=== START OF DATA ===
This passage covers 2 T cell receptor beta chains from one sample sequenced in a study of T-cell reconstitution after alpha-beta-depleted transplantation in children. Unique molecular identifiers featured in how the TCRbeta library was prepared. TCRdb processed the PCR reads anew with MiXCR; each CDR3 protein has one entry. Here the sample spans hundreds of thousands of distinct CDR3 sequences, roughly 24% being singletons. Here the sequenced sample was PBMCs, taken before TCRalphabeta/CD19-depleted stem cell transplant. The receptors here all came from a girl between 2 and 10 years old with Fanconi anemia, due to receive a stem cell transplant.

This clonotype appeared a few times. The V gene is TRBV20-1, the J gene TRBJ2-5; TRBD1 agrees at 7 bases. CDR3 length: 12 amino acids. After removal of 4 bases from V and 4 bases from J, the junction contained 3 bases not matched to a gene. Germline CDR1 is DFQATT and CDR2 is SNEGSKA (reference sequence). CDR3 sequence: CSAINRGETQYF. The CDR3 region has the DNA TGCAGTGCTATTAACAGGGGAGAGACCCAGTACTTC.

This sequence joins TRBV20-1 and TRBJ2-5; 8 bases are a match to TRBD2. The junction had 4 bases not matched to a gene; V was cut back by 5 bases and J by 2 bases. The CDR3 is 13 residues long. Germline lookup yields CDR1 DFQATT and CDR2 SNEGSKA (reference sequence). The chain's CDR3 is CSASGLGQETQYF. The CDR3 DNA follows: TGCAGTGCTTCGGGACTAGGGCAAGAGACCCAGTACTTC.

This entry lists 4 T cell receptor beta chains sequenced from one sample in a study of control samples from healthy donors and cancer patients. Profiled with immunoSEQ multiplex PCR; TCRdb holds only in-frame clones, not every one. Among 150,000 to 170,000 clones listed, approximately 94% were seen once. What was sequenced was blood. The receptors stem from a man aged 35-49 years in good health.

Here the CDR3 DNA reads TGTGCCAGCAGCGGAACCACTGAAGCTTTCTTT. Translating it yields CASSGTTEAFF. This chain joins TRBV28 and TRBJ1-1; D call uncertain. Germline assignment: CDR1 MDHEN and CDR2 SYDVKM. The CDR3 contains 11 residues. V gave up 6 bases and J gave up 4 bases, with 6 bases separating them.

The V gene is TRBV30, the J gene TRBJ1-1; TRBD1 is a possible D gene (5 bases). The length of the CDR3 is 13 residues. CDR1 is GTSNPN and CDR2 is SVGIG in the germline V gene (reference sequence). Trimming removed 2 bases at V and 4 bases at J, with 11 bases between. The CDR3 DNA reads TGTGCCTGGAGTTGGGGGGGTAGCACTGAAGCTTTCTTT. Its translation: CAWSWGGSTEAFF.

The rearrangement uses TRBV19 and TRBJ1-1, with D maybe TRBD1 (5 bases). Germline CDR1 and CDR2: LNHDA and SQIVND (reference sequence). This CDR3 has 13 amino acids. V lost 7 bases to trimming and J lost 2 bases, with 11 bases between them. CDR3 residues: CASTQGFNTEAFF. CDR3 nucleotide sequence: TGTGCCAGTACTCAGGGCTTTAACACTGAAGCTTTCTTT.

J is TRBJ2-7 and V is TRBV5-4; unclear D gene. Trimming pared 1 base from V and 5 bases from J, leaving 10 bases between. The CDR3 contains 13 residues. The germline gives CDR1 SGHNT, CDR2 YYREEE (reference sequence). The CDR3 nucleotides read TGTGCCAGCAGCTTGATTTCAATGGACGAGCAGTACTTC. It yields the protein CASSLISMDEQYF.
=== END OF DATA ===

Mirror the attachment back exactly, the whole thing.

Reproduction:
This passage covers 2 T cell receptor beta chains from one sample sequenced in a study of T-cell reconstitution after alpha-beta-depleted transplantation in children. Unique molecular identifiers featured in how the TCRbeta library was prepared. TCRdb processed the PCR reads anew with MiXCR; each CDR3 protein has one entry. Here the sample spans hundreds of thousands of distinct CDR3 sequences, roughly 24% being singletons. Here the sequenced sample was PBMCs, taken before TCRalphabeta/CD19-depleted stem cell transplant. The receptors here all came from a girl between 2 and 10 years old with Fanconi anemia, due to receive a stem cell transplant.

This clonotype appeared a few times. The V gene is TRBV20-1, the J gene TRBJ2-5; TRBD1 agrees at 7 bases. CDR3 length: 12 amino acids. After removal of 4 bases from V and 4 bases from J, the junction contained 3 bases not matched to a gene. Germline CDR1 is DFQATT and CDR2 is SNEGSKA (reference sequence). CDR3 sequence: CSAINRGETQYF. The CDR3 region has the DNA TGCAGTGCTATTAACAGGGGAGAGACCCAGTACTTC.

This sequence joins TRBV20-1 and TRBJ2-5; 8 bases are a match to TRBD2. The junction had 4 bases not matched to a gene; V was cut back by 5 bases and J by 2 bases. The CDR3 is 13 residues long. Germline lookup yields CDR1 DFQATT and CDR2 SNEGSKA (reference sequence). The chain's CDR3 is CSASGLGQETQYF. The CDR3 DNA follows: TGCAGTGCTTCGGGACTAGGGCAAGAGACCCAGTACTTC.

This entry lists 4 T cell receptor beta chains sequenced from one sample in a study of control samples from healthy donors and cancer patients. Profiled with immunoSEQ multiplex PCR; TCRdb holds only in-frame clones, not every one. Among 150,000 to 170,000 clones listed, approximately 94% were seen once. What was sequenced was blood. The receptors stem from a man aged 35-49 years in good health.

Here the CDR3 DNA reads TGTGCCAGCAGCGGAACCACTGAAGCTTTCTTT. Translating it yields CASSGTTEAFF. This chain joins TRBV28 and TRBJ1-1; D call uncertain. Germline assignment: CDR1 MDHEN and CDR2 SYDVKM. The CDR3 contains 11 residues. V gave up 6 bases and J gave up 4 bases, with 6 bases separating them.

The V gene is TRBV30, the J gene TRBJ1-1; TRBD1 is a possible D gene (5 bases). The length of the CDR3 is 13 residues. CDR1 is GTSNPN and CDR2 is SVGIG in the germline V gene (reference sequence). Trimming removed 2 bases at V and 4 bases at J, with 11 bases between. The CDR3 DNA reads TGTGCCTGGAGTTGGGGGGGTAGCACTGAAGCTTTCTTT. Its translation: CAWSWGGSTEAFF.

The rearrangement uses TRBV19 and TRBJ1-1, with D maybe TRBD1 (5 bases). Germline CDR1 and CDR2: LNHDA and SQIVND (reference sequence). This CDR3 has 13 amino acids. V lost 7 bases to trimming and J lost 2 bases, with 11 bases between them. CDR3 residues: CASTQGFNTEAFF. CDR3 nucleotide sequence: TGTGCCAGTACTCAGGGCTTTAACACTGAAGCTTTCTTT.

J is TRBJ2-7 and V is TRBV5-4; unclear D gene. Trimming pared 1 base from V and 5 bases from J, leaving 10 bases between. The CDR3 contains 13 residues. The germline gives CDR1 SGHNT, CDR2 YYREEE (reference sequence). The CDR3 nucleotides read TGTGCCAGCAGCTTGATTTCAATGGACGAGCAGTACTTC. It yields the protein CASSLISMDEQYF.